The monumental score is conducted by former ENO Music Director Edward Gardner and the cast is led by Wagnerian Heldentenor Stuart Skelton as Tristan, with American soprano Heidi Melton as Isolde.

Running Time

5hrs 00mins

Language

Sung in English, with surtitles projected above the stage

If you would like more information or buy tickets, visit the ENO website here

London Visitors is the official blog for the Visiting London Guide .com website. The website was developed to bring practical advice and latest up to date news and reviews of events in London.
Since our launch in 2014, we attract thousands of readers each month, the site is constantly updated.
We have sections on Museums and Art Galleries, Transport, Food and Drink, Places to Stay, Security, Music, Sport, Books and many more.
There are also hundreds of links to interesting articles on our blog.
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Review – Akram Khan Company : Kaash at Sadler’s Wells – 3rd March 2016

Akram Khan - Kaash (cred. Louis Fernandez) (16)

Akram Khan – Kaash (photo Louis Fernandez)

There was a sense of anticipation at Sadler’s Wells for the revival of Akram Khan’s Kaash which premiered in 2002 to critical acclaim. Kaash was his company’s first full-length work with contributions from the respective talents of Anish Kapoor and Nitin Sawhney.

Kaash (the Hindi word for “if only”) is part of Khan’s exploration of contemporary dance and the Indian classical dance form kathak and was inspired by “Hindu Gods, black holes, Indian time cycles, tablas, creation and destruction” .

The beginning of the piece involves Sung Hoon Kim walking and standing motionless in front of  a huge painting by set designer Anish Kapoor which is hung on the back of the stage. The blackness of the painting seems to illuminated by the surrounding colours to create a slightly unreal scene that seemed to bemuse the audience before they are jolted into life by the arrival of the four other dancers who appear to a pounding drumbeat score. Whilst Sung Hoon Kim still remains motionless, the four dancers launch into a frantic dance with rapid spins and arms extending and cutting through the air with hand gestures that reflect aspects of kathak dance.

Akram Khan - Kaash (cred. Louis Fernandez) (5)

Akram Khan – Kaash (photo Louis Fernandez)

Rather than following any particular narrative, the dancers are propelled around the stage in bursts of energy which allows them to attract and repel each other. The pounding soundtrack by Nitin Sawhney is an intrinsic part of the piece providing an ever moving soundscape that the dancers interpret and respond too. After the frenetic beginning, the pace changes considerably with a slow intense solo for Kim before the other dancers move into more primitive and ritualistic movements. There are moments of no background music at all in which the dancers breathing and footsteps became audible which gives some understanding of the pure physicality of the dance.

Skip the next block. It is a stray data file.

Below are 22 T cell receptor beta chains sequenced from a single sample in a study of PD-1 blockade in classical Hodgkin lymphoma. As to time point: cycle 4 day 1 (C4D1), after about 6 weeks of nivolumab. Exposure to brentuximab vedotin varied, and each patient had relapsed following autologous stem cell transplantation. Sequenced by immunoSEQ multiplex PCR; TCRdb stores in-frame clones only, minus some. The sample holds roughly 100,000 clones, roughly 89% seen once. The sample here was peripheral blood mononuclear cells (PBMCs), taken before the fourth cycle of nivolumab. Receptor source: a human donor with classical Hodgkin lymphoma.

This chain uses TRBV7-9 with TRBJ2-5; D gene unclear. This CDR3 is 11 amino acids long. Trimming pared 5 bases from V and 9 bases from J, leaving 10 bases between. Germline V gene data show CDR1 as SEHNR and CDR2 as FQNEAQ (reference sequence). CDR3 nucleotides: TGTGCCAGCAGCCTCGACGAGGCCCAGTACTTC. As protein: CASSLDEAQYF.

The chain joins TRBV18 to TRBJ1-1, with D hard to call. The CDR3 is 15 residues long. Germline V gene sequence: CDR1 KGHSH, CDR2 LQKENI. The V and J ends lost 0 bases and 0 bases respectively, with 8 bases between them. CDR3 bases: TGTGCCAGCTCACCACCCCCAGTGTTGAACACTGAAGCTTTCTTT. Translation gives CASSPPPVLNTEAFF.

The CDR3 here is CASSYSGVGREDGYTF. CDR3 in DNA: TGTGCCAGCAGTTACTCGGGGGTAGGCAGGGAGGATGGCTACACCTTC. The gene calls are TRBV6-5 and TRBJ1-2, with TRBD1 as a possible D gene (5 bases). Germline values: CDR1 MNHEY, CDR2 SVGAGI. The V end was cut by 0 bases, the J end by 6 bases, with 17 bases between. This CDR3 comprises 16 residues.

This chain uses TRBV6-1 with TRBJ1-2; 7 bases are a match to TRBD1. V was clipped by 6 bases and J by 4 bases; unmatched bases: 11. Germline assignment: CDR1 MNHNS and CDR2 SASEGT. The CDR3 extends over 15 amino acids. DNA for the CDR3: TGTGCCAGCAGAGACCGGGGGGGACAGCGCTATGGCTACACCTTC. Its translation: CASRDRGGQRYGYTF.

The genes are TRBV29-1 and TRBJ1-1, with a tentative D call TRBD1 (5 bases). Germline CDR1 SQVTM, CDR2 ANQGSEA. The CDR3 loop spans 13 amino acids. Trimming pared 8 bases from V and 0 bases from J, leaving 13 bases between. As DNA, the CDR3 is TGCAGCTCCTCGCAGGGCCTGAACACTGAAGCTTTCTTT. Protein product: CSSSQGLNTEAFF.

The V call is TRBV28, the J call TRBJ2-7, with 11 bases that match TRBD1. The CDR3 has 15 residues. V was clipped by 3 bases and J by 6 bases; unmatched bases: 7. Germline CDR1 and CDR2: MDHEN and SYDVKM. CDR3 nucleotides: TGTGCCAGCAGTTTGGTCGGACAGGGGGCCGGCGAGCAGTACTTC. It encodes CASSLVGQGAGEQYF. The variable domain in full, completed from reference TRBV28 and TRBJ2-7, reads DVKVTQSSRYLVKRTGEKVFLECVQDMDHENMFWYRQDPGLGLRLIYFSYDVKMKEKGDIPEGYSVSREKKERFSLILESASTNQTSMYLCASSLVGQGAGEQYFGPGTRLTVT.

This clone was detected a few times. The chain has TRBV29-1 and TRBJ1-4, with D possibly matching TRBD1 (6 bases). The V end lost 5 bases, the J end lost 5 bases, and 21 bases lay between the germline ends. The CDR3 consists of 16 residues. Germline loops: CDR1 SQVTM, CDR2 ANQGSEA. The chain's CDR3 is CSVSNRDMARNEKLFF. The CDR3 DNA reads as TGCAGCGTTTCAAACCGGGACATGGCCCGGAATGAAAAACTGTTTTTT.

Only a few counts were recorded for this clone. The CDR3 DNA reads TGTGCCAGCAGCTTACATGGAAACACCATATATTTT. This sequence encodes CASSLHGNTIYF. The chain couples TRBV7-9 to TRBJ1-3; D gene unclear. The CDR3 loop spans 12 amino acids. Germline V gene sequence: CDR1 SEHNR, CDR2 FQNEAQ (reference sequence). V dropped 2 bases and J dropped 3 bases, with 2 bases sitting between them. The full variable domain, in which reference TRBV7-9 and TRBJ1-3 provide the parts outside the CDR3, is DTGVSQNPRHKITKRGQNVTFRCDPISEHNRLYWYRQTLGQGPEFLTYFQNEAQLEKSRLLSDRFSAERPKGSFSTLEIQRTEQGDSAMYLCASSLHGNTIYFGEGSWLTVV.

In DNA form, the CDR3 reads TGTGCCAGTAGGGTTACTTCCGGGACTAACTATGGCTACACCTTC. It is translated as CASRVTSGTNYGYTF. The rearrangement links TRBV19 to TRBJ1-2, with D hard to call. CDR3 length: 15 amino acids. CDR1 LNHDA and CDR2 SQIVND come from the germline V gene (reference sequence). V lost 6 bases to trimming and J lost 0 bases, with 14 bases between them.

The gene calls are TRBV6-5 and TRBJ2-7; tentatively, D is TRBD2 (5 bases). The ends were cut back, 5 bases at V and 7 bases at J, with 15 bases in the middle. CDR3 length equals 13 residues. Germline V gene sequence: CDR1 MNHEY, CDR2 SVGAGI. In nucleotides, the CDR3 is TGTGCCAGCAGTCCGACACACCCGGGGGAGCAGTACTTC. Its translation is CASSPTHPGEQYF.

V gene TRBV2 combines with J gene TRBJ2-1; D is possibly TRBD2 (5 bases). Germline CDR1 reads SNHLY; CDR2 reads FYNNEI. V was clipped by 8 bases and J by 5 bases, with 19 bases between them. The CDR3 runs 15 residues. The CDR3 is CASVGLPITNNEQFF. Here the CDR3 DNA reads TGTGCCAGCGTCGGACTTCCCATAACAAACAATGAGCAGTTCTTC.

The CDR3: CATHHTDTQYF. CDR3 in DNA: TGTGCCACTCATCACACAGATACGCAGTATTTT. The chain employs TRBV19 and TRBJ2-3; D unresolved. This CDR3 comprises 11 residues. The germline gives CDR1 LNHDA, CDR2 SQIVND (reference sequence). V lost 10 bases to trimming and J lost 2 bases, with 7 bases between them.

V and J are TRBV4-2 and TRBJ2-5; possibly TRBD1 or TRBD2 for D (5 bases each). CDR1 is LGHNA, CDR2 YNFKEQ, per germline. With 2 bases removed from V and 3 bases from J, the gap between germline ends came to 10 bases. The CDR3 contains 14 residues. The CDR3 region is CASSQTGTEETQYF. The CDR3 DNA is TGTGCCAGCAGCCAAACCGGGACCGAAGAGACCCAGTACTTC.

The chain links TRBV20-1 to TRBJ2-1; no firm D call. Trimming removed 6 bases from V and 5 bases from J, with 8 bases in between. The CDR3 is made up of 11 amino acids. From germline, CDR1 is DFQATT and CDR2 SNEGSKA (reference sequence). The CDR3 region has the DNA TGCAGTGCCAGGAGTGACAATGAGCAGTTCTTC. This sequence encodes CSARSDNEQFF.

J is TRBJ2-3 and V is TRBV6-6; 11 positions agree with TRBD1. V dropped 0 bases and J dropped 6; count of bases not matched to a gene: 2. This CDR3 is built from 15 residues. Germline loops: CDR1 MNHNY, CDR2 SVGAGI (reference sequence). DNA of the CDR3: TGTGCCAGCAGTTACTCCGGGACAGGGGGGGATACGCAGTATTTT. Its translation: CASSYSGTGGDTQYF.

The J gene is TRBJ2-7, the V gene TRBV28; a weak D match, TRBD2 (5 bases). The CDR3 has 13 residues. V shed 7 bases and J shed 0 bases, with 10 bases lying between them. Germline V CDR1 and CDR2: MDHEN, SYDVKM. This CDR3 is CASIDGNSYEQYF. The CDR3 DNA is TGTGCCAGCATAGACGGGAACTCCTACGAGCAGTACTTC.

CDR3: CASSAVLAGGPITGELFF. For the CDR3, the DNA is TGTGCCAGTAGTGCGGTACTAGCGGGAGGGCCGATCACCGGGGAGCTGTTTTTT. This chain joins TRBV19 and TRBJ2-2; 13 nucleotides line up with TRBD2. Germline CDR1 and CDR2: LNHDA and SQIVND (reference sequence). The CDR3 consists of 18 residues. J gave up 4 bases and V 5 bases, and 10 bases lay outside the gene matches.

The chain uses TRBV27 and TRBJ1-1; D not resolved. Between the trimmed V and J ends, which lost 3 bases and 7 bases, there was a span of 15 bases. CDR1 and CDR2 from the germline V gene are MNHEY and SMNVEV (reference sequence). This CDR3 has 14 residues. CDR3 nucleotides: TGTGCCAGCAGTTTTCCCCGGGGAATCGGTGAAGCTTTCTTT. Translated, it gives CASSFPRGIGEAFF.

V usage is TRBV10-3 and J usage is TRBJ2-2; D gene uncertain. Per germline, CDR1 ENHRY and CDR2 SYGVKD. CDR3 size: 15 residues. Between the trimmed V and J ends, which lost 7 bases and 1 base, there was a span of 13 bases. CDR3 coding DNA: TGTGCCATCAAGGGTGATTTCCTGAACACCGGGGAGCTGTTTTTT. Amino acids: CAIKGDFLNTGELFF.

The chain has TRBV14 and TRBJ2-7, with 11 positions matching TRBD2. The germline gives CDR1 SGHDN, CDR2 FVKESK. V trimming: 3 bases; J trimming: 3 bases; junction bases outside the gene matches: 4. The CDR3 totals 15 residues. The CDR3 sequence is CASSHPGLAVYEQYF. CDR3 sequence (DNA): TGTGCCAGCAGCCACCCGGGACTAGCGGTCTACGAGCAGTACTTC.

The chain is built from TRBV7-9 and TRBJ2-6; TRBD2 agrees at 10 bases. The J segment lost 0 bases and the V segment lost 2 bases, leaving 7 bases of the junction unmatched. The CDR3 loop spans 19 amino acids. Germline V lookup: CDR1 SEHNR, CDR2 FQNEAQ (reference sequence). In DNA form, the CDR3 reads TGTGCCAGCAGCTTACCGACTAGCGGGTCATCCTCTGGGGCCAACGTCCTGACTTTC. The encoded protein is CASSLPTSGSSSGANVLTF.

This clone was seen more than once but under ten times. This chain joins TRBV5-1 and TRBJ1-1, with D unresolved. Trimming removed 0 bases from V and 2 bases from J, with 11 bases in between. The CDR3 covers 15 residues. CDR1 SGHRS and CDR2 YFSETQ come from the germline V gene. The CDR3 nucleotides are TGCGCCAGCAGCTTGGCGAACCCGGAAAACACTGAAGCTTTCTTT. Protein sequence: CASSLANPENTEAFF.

Akram Khan - Kaash (cred. Louis Fernandez) (6)

Akram Khan – Kaash (photo Louis Fernandez)

From primitive, the work moves into a more modern view of the universe, disembodied voices are heard, the dancers carry out group rhythmic movements to the chants of seeming nonsense. The stage suddenly vibrates to deafeningly loud music and pulsating lights, the black backdrop is bathed in red light to give a sinister aspect to the whole experience. The dancers return to the original movements of rapid turns and flailing arms but now it is the turn of the four dancers to stand motionless before the black void and it is left to Kim to make a series of slow intricate movements before darkness descends.

Akram Khan - Kaash (cred. Louis Fernandez) (8)

Akram Khan – Kaash (photo Louis Fernandez)

Kaash is a wildly ambitious abstract work that places enormous responsibility on the dancers, Kristina Alleyne, Sadé Alleyne, Sarah Cerneaux, Nicola Monaco and Sung Hoon Kim who deserve considerable credit for maintaining the necessary skills and intensity over the period of the show. The simple black costumes by Kimie Nakano with swirling skirts of black fabric accentuated the athletic physicality of the dancers with elements that were reminiscent of kathak dance costumes.

Although this updated version is slightly different from the 2002 version, the audience enthusiastic reaction suggests it will be positively received and provides a reminder of the remarkable talent and ambition of Akram Khan, Anish Kapoor and Nitin Sawhney who well over a decade ago began to seek to explore some of the secrets of the universe within an abstract dance form.

Visiting London Guide Rating – Highly Recommended

If you would like further information or book tickets, visit the Sadler’s Wells website here

London Visitors is the official blog for the Visiting London Guide .com website. The website was developed to bring practical advice and latest up to date news and reviews of events in London.
Since our launch in  2014 , we have attracted thousands of readers each month, the site is constantly updated.